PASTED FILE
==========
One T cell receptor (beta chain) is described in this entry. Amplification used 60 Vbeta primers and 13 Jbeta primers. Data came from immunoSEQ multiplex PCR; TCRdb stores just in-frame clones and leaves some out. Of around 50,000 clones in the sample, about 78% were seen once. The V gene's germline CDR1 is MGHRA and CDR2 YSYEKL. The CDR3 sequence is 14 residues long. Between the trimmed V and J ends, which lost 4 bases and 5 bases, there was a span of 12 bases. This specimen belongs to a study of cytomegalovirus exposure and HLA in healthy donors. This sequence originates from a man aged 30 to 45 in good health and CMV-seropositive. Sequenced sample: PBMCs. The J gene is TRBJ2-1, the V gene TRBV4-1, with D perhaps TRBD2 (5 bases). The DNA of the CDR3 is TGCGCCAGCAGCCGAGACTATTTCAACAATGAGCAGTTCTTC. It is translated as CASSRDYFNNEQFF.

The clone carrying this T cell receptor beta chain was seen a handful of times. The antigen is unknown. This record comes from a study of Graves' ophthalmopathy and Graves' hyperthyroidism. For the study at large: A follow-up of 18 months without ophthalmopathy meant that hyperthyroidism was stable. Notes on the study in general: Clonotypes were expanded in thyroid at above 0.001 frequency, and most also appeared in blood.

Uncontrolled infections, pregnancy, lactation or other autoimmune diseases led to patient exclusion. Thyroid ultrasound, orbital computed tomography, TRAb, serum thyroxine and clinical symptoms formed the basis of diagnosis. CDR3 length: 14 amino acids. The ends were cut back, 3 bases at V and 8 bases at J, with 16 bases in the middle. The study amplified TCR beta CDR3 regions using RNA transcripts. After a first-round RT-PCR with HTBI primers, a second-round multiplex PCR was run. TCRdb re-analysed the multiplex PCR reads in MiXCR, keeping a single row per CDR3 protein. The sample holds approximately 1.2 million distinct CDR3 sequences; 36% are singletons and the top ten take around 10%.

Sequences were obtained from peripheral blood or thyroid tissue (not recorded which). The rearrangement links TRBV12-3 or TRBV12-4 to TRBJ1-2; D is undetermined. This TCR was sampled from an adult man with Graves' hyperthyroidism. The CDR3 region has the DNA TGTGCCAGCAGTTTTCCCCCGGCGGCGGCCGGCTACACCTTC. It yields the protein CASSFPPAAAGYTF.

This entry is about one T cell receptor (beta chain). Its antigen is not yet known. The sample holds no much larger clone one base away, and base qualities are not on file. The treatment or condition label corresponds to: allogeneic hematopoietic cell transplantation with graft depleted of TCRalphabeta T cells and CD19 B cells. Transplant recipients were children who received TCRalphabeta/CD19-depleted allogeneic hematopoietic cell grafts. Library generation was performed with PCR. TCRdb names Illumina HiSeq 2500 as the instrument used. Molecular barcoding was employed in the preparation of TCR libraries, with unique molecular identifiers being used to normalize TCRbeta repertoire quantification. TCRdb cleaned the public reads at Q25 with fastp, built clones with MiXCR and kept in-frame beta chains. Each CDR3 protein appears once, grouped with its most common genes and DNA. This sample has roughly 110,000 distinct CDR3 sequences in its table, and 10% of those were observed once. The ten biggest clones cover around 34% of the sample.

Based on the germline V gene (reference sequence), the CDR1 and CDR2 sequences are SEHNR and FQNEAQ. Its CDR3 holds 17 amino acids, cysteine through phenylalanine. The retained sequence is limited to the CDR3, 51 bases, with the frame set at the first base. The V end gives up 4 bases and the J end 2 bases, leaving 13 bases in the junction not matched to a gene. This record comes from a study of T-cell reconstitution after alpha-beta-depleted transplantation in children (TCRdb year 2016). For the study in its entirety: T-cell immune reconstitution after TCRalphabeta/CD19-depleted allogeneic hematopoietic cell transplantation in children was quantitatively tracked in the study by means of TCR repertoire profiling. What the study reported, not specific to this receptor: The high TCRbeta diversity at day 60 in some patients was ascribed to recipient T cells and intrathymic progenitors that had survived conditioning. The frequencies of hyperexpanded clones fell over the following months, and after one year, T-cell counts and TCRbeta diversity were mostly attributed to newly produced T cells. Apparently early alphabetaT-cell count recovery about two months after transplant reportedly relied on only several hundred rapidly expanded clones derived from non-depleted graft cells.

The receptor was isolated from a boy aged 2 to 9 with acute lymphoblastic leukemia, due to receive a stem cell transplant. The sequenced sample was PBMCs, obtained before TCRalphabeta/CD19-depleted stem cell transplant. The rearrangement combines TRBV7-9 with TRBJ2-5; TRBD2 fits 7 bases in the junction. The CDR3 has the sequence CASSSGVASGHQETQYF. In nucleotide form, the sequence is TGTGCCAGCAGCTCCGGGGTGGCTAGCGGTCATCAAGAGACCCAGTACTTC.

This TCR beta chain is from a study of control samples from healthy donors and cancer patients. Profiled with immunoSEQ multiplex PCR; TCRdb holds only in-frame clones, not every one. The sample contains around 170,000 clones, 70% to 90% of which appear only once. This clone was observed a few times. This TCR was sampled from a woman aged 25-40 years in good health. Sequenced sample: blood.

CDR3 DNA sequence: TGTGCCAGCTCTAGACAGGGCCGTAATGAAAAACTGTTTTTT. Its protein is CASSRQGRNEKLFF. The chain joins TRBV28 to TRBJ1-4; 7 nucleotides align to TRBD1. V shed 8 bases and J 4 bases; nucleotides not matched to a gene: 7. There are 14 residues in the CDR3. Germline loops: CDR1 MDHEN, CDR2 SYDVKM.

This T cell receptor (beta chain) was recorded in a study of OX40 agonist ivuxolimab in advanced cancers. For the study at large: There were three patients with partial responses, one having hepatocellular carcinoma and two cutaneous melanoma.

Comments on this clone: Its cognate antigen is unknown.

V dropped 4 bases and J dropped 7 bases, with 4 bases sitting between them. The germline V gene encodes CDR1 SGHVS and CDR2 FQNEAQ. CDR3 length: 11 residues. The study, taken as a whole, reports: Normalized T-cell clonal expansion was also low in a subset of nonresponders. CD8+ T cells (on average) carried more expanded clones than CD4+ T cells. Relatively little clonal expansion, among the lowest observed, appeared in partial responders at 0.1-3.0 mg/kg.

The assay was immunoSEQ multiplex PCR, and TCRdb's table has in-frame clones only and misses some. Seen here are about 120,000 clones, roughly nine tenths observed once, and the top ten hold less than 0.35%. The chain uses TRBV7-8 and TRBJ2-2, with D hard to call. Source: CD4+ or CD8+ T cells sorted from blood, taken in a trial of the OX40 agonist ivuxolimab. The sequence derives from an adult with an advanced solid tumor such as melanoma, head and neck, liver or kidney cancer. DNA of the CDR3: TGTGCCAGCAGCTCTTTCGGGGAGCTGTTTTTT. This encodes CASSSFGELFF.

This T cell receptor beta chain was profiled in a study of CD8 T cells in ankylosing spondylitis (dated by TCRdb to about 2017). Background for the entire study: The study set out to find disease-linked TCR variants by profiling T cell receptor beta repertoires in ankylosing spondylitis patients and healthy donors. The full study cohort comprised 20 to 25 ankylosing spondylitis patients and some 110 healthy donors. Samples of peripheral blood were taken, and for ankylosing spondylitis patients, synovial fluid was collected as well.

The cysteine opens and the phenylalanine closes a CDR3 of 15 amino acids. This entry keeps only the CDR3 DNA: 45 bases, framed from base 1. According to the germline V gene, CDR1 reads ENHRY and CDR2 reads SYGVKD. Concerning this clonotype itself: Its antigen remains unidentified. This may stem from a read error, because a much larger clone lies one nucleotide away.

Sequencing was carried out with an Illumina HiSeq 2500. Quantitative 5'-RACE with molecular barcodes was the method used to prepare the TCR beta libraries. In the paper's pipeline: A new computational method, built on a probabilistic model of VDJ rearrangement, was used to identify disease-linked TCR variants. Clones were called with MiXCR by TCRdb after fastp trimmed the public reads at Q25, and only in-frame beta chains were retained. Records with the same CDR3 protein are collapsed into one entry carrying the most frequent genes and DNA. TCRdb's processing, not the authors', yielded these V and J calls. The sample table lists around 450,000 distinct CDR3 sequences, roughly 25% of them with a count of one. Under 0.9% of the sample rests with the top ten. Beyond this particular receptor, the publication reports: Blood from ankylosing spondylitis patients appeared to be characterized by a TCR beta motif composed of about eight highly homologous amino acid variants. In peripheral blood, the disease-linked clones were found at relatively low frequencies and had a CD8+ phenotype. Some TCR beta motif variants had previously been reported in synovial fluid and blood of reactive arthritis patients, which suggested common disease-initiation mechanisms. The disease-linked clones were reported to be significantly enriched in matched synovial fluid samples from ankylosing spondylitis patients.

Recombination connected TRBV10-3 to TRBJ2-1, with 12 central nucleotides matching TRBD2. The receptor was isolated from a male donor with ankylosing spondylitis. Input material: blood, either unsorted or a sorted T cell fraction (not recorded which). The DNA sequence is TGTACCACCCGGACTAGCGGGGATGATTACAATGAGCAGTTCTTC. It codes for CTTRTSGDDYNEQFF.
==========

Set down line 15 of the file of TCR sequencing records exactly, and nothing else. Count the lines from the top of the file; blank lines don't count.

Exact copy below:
The cysteine opens and the phenylalanine closes a CDR3 of 15 amino acids. This entry keeps only the CDR3 DNA: 45 bases, framed from base 1. According to the germline V gene, CDR1 reads ENHRY and CDR2 reads SYGVKD. Concerning this clonotype itself: Its antigen remains unidentified. This may stem from a read error, because a much larger clone lies one nucleotide away.